Public Private Partnerships critical in Malaysia Smart City Development
In 2018, the Malaysia City Brain project was launched. This was a partnership between Malaysian Digital Economy Corporation (MDEC), Kuala Lumpur City Hall, Alibaba and others to optimise traffic and parking and better facilitate energy management. The urgency of the project was perhaps best revealed in the 2015 World Bank report that estimated about 5 million people get stuck in the Klang Valley traffic every day.
Enabling innovation in mainly three aspects; mobility, public safety and sustainability, the City Brain technology was first used in Hangzhou, China. It has since increased the traffic efficiency by 15%, achieving an average per vehicle savings of 3 minutes on traffic. City Brain’s ability in predicting traffic flow, detecting accidents and providing instant feedback has resulted in significant decrease in congestion. In China’s List of ‘The Worst Congested cities’, Hangzhou landed at 57th position from previously being the 5th. The sophistication of the cloud technology is proven in its ability to predict the number of cars on road instantly. Not only did City Brain shortened commutes, in the case of medical emergencies, it is also able to change traffic lights and make the way clear for ambulances and fire trucks such that they can head to their destinations 49% faster. The City Brain project is able to do so by gathering digital data via videos from intersection cameras and GPS Data on the location of cars and business, and uses that data to impressively coordinate more than a 1000 road signals.
The Malaysia City Brain project sets precedence to the potential amalgamation of 5G, IoT and AI (Artificial Intelligence) in the future traffic network. This could regulate billions of connected devices — cars, street lights, cameras, utilities, buildings — to communicate at speeds 10 to 100 times faster than today with ultra-ultra-low latency and massive capacity. When completed, the project will include an ecosystem of businesses, private organisations and government agencies installing the use of large-scale computing engines, Asparam to optimise traffic flow and generate structured summaries of data, such as traffic volume and speed in particular lanes.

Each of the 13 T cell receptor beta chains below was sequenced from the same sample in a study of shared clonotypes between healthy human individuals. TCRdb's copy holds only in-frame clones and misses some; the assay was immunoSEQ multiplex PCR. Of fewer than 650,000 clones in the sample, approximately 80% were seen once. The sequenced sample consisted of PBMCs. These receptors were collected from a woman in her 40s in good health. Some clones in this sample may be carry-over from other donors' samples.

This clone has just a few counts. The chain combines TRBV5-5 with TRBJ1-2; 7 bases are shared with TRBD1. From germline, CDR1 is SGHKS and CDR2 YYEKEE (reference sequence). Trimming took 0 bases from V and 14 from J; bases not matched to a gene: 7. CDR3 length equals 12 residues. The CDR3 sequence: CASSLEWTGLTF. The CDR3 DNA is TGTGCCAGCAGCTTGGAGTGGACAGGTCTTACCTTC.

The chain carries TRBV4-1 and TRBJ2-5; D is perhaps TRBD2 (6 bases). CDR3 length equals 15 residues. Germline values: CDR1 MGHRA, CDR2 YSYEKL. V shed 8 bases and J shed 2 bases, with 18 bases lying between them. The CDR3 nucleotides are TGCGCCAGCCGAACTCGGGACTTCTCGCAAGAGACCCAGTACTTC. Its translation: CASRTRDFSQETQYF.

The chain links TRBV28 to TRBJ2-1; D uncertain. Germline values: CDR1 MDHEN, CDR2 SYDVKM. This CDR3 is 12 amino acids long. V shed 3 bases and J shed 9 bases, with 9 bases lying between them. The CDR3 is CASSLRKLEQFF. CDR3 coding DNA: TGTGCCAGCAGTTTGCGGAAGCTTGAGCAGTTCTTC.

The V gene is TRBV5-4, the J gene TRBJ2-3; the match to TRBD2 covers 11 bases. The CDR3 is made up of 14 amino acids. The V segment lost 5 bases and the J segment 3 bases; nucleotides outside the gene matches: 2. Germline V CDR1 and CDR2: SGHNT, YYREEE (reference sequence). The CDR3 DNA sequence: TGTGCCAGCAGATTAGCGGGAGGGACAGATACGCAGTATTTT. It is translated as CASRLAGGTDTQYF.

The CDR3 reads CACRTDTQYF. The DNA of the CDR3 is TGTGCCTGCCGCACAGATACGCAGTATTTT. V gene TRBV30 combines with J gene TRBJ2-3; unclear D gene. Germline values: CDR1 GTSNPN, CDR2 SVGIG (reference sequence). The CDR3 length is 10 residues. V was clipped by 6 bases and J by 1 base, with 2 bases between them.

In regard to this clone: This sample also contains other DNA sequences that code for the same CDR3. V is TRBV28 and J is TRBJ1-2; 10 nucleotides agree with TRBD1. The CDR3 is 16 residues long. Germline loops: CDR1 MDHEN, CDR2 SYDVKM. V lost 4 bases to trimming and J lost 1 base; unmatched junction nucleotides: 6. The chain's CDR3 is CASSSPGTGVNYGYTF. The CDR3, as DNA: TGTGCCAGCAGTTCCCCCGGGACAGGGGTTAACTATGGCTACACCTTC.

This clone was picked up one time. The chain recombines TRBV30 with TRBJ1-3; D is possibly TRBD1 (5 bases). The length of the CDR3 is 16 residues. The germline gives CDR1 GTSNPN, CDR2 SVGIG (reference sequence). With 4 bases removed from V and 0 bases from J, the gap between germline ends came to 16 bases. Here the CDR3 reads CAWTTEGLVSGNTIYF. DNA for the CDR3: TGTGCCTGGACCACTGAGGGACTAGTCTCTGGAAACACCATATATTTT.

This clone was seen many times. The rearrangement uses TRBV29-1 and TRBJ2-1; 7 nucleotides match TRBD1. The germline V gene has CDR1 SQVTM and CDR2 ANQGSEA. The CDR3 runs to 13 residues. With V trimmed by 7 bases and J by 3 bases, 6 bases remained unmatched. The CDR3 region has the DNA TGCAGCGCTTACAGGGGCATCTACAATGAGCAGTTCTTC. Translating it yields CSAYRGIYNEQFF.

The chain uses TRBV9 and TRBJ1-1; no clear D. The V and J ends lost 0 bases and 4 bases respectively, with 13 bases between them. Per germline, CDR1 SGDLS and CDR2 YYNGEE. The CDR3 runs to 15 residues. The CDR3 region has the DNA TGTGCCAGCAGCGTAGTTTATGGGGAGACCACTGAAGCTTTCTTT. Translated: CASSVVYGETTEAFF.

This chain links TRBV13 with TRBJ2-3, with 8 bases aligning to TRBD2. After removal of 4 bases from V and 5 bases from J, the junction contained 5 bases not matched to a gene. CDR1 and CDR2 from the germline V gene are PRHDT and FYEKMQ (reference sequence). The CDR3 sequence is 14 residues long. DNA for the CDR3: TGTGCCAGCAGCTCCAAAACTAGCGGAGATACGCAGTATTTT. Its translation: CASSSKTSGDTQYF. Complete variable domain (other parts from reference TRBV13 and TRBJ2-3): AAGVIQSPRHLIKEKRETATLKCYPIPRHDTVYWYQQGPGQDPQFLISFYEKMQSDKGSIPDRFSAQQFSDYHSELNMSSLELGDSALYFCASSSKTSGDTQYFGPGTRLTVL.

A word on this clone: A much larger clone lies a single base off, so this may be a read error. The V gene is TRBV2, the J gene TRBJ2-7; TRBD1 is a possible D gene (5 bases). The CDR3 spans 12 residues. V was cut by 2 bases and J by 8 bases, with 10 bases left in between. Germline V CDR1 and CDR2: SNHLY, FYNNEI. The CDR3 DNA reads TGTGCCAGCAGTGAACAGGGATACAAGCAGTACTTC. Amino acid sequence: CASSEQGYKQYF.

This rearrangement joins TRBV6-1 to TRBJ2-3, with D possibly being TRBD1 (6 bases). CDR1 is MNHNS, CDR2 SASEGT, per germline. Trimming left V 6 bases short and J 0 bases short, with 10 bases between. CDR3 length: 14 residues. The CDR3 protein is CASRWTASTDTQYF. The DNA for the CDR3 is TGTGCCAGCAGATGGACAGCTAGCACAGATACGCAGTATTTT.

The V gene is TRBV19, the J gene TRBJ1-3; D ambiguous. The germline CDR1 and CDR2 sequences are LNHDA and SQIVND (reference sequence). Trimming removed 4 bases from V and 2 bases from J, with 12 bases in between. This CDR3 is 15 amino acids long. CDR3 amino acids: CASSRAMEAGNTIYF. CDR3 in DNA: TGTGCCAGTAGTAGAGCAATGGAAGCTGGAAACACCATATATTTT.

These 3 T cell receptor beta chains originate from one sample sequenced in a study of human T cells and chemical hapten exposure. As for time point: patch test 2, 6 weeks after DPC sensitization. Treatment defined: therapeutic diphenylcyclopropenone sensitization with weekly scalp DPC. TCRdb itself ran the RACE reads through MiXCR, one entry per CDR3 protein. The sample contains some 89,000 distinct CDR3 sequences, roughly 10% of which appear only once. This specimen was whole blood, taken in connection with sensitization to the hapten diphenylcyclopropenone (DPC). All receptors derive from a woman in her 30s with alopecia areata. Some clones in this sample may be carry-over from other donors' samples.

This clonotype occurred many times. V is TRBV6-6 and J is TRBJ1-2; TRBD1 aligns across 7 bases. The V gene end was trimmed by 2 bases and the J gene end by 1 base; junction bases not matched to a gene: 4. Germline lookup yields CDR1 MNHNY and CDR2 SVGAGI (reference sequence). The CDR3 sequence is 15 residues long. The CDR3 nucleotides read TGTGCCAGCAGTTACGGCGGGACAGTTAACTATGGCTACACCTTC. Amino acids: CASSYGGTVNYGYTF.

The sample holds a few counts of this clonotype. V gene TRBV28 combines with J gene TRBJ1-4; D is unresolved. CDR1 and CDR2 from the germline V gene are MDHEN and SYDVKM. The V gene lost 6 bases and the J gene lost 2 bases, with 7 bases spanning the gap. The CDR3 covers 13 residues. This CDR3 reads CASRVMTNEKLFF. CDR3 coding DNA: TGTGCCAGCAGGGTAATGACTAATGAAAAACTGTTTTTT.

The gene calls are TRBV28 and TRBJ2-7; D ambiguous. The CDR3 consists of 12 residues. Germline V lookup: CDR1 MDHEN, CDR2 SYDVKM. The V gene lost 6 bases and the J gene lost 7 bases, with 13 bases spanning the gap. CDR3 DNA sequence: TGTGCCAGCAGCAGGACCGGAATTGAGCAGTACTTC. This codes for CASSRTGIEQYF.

In addition to Malaysia City Brain, MDEC signed a Memorandum of Understanding (MOU) with ride-hailing company Grab. Grab was previously involved with the Malaysia SEA games Organising Committee (MASOC) during the 2017 SEA Games to successfully mitigate traffic congestion. Under this new partnership, Grab’s real-time anonymised traffic data for popular KL routes will be shared from Grabs GPS data streams to Malaysia’s traffic management agencies and city planners. The partnership is important as according to the Moving SEA Together report, Grab influences the travel decisions of 2.5 million Southeast Asians daily. As Malaysia and Southeast Asia’s largest transport network, it is a key source for efficient and accurate data that represents real drivers and city dwellers in everyday conditions.
Overcoming challenges in digitalisation to fulfil economic growth potential
Digitalisation comes with its own share of challenges. As Malaysia continues to digitalise its transport operations with range of information flowing across systems that track and monitor both digital and physical networks, the risk of cyber-attack is elevated. As more devices and control systems are connected online, more vulnerabilities will appear, increasing the potential for disruption to physical assets and causing significant damage to infrastructure should there be an attack or misuse of hacked information. A comprehensive proactive strategy should continue developing in tandem with digital advancements. It is also crucial that the government regulates competition in the digital realm. It is common for new products to be launched almost everyday and as such resources ought to be well-managed and sunset or infant industries to be protected.
As cities compete globally for talent and investment, smart cities will be an indispensable catalyst for unprecedented economic growth. You can be part of the discussions by sharing your thoughts with key stakeholders and gain further insights on Smart Cities in Malaysia at Asia IoT Business Platform 2019. Drop us a note at email@example.com or learn more at www.iotbusiness-platform.com/register to be part of the enterprise digital transformation conversation in ASEAN.
22 February 2019